The Swallows committed 3 bone-headed plays in that inning, but only the Aoki misplay will be recorded on the score sheet as an error. The inning killed any semblance of momentum the Swallows could have pretended to have, and Akiyama continued to pitch from a position of control. The Tigers added another run against Hashimoto in the bottom of the eighth to make it 5-0 Tigers.


  • Muranaka pitched 6 and 2/3 innings allowing 4 runs, 3 earned, 9 hits, 1 walk, and 1 dead ball.
  • Aoki managed 2 hits off Akiyama, a single and double. The only other Swallows to get hits against Akiyama were Kawabata (double in the fifth), and Miyamoto (single in the eighth).
  • With the Swallows’ loss today, and the Giants’ win against the Carp, the Swallows are now 5.5 games behind the third-place Giants.
  • The Swallows will begin a 3 game series against the Giants at Jingu on Tuesday. Needless to say, the Swallows need to win these games to keep their playoff hopes alive.
About Kozo Ota

Kozo Ota is a third-generation Swallows fan that grew up on Montreal Expos baseball. (You can read more about that here.) When he's not at Jingu, he works as a freelance translator/interpreter to make enough money to go to Jingu. You can find random posts by Kozo on Google+ and Twitter.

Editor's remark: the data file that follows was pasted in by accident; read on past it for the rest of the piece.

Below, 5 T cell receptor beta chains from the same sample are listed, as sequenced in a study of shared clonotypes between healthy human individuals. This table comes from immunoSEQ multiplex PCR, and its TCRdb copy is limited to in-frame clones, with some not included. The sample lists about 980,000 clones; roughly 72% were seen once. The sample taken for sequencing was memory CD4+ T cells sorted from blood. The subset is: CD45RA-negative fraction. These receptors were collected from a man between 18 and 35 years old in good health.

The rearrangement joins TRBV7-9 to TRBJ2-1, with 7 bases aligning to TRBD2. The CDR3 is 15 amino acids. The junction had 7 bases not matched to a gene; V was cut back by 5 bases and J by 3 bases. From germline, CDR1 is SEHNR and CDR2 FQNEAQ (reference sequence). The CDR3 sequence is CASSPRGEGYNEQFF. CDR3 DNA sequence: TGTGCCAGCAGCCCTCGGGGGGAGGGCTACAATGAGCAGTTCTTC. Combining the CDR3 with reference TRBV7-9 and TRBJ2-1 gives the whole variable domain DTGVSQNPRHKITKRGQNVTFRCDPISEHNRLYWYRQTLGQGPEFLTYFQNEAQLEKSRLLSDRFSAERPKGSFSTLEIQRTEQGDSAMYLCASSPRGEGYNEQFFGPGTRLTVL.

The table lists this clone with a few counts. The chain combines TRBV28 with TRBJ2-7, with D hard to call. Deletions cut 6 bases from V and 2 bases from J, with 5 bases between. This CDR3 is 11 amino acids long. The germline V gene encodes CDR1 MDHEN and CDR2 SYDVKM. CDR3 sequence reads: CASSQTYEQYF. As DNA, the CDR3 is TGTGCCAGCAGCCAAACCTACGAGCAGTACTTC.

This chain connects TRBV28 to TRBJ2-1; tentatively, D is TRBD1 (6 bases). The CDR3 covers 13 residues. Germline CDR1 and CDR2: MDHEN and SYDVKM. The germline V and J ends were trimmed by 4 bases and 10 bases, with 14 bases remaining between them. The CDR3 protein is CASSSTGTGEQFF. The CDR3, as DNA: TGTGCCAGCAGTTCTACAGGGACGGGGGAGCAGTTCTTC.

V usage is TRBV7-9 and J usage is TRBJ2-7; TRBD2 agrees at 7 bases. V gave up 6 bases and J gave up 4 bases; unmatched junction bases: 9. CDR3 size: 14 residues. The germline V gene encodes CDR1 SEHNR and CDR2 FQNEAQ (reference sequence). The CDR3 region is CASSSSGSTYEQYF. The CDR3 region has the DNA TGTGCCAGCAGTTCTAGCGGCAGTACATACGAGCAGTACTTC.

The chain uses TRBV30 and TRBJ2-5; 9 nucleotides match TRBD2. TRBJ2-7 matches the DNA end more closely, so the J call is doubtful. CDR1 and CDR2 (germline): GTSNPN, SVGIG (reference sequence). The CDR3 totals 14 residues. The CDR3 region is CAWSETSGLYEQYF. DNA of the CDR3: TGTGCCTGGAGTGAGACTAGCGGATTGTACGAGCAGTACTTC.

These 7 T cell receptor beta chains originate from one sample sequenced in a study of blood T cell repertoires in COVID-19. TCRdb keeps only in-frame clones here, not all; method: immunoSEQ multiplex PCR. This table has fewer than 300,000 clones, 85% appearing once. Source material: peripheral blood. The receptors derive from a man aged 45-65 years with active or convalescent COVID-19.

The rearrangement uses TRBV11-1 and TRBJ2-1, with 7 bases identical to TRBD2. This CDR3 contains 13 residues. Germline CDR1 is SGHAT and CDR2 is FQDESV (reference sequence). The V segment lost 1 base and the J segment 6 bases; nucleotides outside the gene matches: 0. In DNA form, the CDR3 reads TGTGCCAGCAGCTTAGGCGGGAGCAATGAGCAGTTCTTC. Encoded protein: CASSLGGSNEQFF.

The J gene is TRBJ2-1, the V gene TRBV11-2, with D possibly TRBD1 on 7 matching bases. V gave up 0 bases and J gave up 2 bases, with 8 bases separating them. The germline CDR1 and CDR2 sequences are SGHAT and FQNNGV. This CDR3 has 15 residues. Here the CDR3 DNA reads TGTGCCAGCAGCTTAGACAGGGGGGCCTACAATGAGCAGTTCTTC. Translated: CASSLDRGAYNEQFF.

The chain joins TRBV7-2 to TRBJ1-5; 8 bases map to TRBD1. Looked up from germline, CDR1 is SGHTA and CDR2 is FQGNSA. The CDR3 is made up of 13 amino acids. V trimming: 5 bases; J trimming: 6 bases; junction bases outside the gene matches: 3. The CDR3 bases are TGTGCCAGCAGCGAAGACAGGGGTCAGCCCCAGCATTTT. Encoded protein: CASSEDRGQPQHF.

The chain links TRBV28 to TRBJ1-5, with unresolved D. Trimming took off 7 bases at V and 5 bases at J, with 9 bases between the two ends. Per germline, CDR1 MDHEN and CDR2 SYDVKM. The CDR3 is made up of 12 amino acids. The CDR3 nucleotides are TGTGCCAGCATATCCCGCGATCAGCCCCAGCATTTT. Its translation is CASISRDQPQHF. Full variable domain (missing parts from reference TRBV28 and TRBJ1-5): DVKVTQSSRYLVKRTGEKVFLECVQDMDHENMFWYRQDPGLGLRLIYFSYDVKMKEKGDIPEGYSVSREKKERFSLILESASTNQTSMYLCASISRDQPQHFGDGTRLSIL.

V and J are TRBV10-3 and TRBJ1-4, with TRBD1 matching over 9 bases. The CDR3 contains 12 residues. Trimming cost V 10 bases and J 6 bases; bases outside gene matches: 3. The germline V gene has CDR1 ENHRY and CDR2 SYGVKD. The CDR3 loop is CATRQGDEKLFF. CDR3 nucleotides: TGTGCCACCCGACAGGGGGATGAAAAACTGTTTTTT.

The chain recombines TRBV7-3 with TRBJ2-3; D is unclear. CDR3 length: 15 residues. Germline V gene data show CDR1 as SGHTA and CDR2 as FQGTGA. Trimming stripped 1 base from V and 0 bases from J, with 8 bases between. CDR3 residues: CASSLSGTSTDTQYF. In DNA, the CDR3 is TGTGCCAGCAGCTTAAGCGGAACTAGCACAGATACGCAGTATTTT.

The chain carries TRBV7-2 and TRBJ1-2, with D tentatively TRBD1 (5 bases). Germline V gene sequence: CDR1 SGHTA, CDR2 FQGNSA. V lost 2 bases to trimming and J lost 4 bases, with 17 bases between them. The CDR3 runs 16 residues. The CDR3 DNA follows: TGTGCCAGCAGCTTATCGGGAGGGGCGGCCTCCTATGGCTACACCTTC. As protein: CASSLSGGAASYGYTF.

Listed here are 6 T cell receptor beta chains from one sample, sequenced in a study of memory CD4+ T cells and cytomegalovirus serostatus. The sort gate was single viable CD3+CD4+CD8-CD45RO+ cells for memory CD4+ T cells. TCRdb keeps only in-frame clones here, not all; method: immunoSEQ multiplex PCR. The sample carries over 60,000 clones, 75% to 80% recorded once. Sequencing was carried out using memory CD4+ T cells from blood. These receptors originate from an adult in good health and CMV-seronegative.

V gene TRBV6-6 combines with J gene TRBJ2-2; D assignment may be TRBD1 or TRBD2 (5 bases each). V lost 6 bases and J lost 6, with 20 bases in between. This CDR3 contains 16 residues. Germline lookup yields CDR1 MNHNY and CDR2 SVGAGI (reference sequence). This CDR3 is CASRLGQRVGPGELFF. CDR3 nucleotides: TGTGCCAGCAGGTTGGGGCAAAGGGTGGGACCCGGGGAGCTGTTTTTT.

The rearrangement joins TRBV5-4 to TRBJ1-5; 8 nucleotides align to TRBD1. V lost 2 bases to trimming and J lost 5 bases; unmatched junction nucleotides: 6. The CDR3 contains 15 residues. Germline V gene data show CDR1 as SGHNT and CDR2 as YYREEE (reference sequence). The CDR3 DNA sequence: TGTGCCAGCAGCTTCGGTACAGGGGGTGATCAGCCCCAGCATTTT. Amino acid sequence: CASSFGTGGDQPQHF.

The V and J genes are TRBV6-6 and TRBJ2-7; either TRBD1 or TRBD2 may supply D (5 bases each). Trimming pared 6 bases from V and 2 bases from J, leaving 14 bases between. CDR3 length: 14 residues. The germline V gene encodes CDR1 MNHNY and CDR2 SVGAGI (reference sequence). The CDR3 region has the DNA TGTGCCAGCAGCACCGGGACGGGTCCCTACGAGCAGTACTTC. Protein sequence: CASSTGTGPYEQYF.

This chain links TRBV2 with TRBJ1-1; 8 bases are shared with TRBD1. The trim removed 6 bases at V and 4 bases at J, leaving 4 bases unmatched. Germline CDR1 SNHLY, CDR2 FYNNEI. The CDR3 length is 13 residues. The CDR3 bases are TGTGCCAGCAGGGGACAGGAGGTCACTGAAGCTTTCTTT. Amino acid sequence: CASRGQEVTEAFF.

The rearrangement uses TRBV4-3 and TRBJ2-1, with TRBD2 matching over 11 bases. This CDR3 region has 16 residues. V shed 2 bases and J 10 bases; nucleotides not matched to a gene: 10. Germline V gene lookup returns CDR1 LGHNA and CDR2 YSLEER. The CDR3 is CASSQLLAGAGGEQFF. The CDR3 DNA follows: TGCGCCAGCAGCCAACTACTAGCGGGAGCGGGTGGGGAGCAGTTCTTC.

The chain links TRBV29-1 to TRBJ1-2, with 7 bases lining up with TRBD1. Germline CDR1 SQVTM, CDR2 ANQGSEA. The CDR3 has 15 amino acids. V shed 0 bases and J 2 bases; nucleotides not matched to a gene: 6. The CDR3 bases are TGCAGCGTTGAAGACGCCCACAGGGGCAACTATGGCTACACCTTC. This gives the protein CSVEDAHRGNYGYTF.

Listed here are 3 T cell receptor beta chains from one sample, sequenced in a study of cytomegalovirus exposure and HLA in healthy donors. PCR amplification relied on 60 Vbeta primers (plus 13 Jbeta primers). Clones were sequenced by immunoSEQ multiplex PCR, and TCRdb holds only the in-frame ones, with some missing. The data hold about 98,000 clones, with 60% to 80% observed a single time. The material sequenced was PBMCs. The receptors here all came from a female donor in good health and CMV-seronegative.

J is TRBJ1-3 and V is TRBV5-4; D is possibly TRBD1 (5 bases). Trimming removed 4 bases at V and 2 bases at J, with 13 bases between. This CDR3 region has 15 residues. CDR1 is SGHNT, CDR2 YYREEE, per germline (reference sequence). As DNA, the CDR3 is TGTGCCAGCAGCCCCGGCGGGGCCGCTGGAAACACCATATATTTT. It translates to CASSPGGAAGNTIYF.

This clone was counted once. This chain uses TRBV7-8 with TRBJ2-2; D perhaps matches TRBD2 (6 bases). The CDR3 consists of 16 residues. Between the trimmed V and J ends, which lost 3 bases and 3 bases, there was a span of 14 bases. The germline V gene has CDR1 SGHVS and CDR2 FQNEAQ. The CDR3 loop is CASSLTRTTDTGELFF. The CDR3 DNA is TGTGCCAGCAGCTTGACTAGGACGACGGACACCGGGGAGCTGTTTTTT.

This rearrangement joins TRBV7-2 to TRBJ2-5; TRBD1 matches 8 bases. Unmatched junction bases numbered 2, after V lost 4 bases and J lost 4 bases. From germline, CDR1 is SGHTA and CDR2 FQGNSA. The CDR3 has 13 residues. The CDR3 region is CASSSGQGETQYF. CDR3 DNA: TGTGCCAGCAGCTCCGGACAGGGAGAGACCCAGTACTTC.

• Anonymous

    A day off to reflect on a few stats….

    After a good weekend, we still fell 1 further game behind Giants. Typical. So we need to go into these next 2 home series Vs Giants and Dragons looking for at least 4 wins (5 would be excellent), and I think there is reason (and a need) for optimism and a positive attitude.

    Of Swallows last 12 series, we have won 8, tied 2 and lost only 2. We are unbeaten in 4 series (series, not individual games). We still have momentum and form (it somehow didn’t feel like it, but we really do!).

    We’re unbeaten in the past 6 games Vs Giants and have a 4-2 winning record against them at Jingu.

    We have an 11-7 winning record against the Dragons, including a 5-1 winning record at Jingu, so far this season.

    With the uncommon schedule of having Friday off and playing Saturday-Monday, we should (correct me if I’m wrong) see 2 of these 6 games be pitched be Ishikawa, who has got to be the on form pitcher in the CL right now….

    Stats don’t mean shit, it’s all about the next game, but I hope the boys are pumped, confident and ready for these next 6 games. It’s do or die time. Come on Swallows!